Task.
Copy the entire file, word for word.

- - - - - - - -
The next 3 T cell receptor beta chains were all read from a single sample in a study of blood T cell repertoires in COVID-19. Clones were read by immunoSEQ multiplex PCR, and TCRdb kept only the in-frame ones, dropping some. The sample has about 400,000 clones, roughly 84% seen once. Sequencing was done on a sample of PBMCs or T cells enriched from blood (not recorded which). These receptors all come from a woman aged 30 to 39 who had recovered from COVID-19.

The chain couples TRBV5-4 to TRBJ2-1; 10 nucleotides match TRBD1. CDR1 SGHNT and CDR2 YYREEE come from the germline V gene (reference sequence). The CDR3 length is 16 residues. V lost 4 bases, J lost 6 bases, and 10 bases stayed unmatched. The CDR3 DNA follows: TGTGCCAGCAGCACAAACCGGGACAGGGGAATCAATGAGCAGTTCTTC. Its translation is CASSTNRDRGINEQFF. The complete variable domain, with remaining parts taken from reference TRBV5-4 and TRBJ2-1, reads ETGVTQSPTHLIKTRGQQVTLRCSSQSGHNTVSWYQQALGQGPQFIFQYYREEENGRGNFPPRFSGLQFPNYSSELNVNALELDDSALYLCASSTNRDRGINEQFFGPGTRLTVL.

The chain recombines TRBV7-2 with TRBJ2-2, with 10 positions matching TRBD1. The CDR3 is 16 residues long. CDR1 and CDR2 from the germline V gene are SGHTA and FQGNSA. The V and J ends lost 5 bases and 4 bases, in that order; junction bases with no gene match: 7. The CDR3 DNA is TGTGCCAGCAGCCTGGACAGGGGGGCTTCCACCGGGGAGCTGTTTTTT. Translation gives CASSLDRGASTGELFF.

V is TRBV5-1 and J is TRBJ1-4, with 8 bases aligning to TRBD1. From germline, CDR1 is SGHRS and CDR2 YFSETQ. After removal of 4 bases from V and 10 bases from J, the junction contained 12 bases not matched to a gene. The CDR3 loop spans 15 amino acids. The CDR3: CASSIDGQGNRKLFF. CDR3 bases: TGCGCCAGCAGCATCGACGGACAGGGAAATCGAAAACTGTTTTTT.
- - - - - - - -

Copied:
The next 3 T cell receptor beta chains were all read from a single sample in a study of blood T cell repertoires in COVID-19. Clones were read by immunoSEQ multiplex PCR, and TCRdb kept only the in-frame ones, dropping some. The sample has about 400,000 clones, roughly 84% seen once. Sequencing was done on a sample of PBMCs or T cells enriched from blood (not recorded which). These receptors all come from a woman aged 30 to 39 who had recovered from COVID-19.

The chain couples TRBV5-4 to TRBJ2-1; 10 nucleotides match TRBD1. CDR1 SGHNT and CDR2 YYREEE come from the germline V gene (reference sequence). The CDR3 length is 16 residues. V lost 4 bases, J lost 6 bases, and 10 bases stayed unmatched. The CDR3 DNA follows: TGTGCCAGCAGCACAAACCGGGACAGGGGAATCAATGAGCAGTTCTTC. Its translation is CASSTNRDRGINEQFF. The complete variable domain, with remaining parts taken from reference TRBV5-4 and TRBJ2-1, reads ETGVTQSPTHLIKTRGQQVTLRCSSQSGHNTVSWYQQALGQGPQFIFQYYREEENGRGNFPPRFSGLQFPNYSSELNVNALELDDSALYLCASSTNRDRGINEQFFGPGTRLTVL.

The chain recombines TRBV7-2 with TRBJ2-2, with 10 positions matching TRBD1. The CDR3 is 16 residues long. CDR1 and CDR2 from the germline V gene are SGHTA and FQGNSA. The V and J ends lost 5 bases and 4 bases, in that order; junction bases with no gene match: 7. The CDR3 DNA is TGTGCCAGCAGCCTGGACAGGGGGGCTTCCACCGGGGAGCTGTTTTTT. Translation gives CASSLDRGASTGELFF.

V is TRBV5-1 and J is TRBJ1-4, with 8 bases aligning to TRBD1. From germline, CDR1 is SGHRS and CDR2 YFSETQ. After removal of 4 bases from V and 10 bases from J, the junction contained 12 bases not matched to a gene. The CDR3 loop spans 15 amino acids. The CDR3: CASSIDGQGNRKLFF. CDR3 bases: TGCGCCAGCAGCATCGACGGACAGGGAAATCGAAAACTGTTTTTT.